Yield capitalization requires a projection of the estimated future income of the project property. Value is estimated by discounting this income, including any proceeds from reversion, at an appropriate yield rate. A specific procedure of the yield capitalization method is the discounted cash-flow analysis. When estimating value using yield capitalization, the first-year NOI is explicitly estimated. The property income after the first year is either (1) explicitly estimated for each year of the investment holding period or (2) projected to change according to a particular mathematical process. Several common alternative property income patterns include: level income, compound change and straight-line change.
29. Sales Comparison Approach. The comparability of the selected sale transactions is typically the most controversial aspect of the sales-comparison approach analysis. Therefore, market-sale transactions should not be used unless the sale data have been confirmed by the appraiser or by a reliable delegate. This confirmation process should include inquiries into the circumstances causing the sale or affecting the transaction price. Price represents the amount paid for the real estate in terms of dollars. Before accepting the price as evidence of value, the appraiser should verify the transaction for the following conditions:
- relationship of the parties
- date of sale
- financial terms of sale.
Another controversial issue in bankruptcy appraisals is the appraiser's adjustments to the comparable sales to account for differences between the comparable properties and the subject property. Any adjustments related to differences due to variations in age, size and quality of comparable vs. subject building construction should be identified and quantified in the appraisal report. Appraisers typically use either the detailed property-analysis method or the overall property-rating method to justify these market comparison adjustments:
Detailed Property Analysis Method. After confirming the sale prices and terms of sale with respective buyers, sellers or brokers, the appraiser will typically inspect comparable properties for size and details of construction. This allows the appraiser to make price adjustments to make each sale as comparable as possible to the subject property. However, the detailed property-analysis method is not frequently used in property tax appraisals.
Overall Property Rating Method. Under this method, market comparison is based on an overall judgment as to the percentage-value adjustment called for in order to make each sale comparable with the subject property. The overall percentage applied to each comparable property in turn is justified by the appraiser's explanation that the subject property is better, poorer or the same in relation to its construction as to type, size, features, age and building condition. By adjusting the comparable sale prices upward or downward in accordance with the characteristics of the subject property, a market-value estimate is derived.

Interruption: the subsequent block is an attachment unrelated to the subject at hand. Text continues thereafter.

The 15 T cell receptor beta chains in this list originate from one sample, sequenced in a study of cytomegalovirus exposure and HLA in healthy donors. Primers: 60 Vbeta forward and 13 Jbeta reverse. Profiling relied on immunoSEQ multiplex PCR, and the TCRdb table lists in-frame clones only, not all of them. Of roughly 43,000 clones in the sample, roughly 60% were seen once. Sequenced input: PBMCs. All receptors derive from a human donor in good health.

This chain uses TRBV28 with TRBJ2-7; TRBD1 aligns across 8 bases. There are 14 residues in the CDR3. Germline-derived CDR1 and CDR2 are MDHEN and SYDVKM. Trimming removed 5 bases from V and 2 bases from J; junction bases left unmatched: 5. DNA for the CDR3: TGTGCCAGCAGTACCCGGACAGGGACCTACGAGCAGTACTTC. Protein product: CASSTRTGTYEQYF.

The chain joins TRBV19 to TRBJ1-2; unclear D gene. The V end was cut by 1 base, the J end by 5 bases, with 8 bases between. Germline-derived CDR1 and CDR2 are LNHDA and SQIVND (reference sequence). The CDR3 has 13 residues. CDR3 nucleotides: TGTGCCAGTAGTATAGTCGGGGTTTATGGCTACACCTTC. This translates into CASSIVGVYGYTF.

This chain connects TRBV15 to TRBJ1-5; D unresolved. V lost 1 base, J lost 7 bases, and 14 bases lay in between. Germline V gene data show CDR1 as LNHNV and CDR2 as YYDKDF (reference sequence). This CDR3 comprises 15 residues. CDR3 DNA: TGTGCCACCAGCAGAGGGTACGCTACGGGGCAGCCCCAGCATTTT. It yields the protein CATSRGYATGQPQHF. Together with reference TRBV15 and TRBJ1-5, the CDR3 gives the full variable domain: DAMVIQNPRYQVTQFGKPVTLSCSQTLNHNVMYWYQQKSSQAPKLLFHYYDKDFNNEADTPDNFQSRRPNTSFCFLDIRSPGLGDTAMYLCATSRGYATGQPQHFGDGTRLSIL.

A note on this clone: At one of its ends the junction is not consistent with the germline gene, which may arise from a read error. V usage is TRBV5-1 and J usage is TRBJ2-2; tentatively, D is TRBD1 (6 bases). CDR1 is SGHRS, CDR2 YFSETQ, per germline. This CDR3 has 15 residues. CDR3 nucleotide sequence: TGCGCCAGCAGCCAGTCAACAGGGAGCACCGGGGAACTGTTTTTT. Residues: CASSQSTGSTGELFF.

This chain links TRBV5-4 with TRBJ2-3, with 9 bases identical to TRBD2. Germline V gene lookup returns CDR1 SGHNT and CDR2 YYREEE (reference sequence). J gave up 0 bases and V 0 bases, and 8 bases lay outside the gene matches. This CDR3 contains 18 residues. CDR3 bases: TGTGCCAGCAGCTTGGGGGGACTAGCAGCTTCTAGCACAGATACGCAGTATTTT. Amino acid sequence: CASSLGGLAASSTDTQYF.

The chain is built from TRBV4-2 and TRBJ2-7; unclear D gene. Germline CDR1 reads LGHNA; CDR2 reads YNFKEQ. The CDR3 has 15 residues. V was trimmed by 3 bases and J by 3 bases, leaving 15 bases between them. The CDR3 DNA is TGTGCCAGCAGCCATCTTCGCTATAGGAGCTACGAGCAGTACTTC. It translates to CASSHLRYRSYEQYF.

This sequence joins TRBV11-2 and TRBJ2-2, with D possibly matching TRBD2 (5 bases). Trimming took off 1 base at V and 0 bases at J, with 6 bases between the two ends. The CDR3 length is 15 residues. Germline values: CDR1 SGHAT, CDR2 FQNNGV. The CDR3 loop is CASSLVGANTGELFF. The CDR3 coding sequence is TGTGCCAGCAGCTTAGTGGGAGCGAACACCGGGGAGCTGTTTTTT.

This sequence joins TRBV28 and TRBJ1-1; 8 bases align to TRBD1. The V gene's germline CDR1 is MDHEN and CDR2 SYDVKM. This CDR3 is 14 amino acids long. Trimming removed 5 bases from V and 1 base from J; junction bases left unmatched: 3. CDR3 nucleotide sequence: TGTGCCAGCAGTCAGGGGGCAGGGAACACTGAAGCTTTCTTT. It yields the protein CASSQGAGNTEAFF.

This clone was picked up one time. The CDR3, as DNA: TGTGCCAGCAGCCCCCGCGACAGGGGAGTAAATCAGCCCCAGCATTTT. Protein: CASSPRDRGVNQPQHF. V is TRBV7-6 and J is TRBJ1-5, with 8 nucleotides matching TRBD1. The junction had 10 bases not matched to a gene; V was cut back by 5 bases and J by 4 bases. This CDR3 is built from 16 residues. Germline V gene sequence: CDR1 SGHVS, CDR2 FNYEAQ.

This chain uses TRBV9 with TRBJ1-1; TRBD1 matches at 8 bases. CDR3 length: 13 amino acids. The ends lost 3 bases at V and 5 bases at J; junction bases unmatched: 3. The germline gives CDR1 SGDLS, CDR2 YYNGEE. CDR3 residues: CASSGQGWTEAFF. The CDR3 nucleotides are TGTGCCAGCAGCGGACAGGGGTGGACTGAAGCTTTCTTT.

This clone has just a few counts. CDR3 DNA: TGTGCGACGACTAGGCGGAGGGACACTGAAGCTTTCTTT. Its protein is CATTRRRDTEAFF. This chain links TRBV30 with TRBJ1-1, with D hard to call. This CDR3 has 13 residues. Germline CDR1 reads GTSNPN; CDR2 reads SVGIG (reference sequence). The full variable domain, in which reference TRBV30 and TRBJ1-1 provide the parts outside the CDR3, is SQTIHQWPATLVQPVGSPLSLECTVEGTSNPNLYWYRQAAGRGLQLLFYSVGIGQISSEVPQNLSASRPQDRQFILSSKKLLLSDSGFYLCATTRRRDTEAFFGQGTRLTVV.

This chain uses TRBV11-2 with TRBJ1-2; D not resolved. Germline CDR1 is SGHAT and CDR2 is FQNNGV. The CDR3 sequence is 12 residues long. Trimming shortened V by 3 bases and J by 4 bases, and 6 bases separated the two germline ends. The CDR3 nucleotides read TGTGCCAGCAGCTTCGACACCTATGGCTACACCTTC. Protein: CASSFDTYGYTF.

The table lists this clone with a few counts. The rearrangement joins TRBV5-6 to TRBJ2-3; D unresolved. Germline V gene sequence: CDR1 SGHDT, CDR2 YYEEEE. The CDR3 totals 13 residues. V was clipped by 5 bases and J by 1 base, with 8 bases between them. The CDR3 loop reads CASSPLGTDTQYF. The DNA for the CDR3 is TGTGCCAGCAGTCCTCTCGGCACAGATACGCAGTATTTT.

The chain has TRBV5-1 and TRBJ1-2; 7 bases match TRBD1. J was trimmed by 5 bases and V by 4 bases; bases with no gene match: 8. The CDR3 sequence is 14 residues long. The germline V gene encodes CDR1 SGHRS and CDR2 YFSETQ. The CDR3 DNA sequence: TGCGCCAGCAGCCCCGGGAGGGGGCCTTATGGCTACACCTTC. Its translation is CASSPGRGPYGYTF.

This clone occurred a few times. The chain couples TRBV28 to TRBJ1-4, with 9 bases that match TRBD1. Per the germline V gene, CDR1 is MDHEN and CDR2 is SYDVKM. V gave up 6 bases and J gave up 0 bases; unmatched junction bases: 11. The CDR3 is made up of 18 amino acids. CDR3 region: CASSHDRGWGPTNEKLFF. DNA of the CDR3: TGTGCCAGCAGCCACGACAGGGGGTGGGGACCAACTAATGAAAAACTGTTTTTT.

For industrial/commercial properties, sale price adjustments are often made by the unit-comparison method based on one or more of the following:
- price per square or cubic foot of building volume
- price per square foot of net rentable area
- price per apartment including land investment
- price per room or price per floor
- gross annual or monthly income multiplier
- for special-purpose properties, for example: hospital, per bed; restaurant and theater, per seat.
For bankruptcy appraisals...it is much more common to conclude a point estimate as the final value opinion.
The sales-comparison approach is well adapted to situations where there are an adequate number of similar properties that have recently sold. In using these sales, appraisers attempt to verify each sale in order to confirm the relationship of the parties, date of sale and any financing terms. In analyzing comparable sales, it may be necessary to adjust a price if prices have changed between (1) the time the comparable property sold and (2) the subject appraisal date. Also, an adjustment is typically required if a comparable sale property's price was influenced by financing terms. The "cash-equivalency" method is often used to adjust for this price influence. The purpose of this adjustment is to reveal the price that a comparable property would have brought without the influence of atypical financing.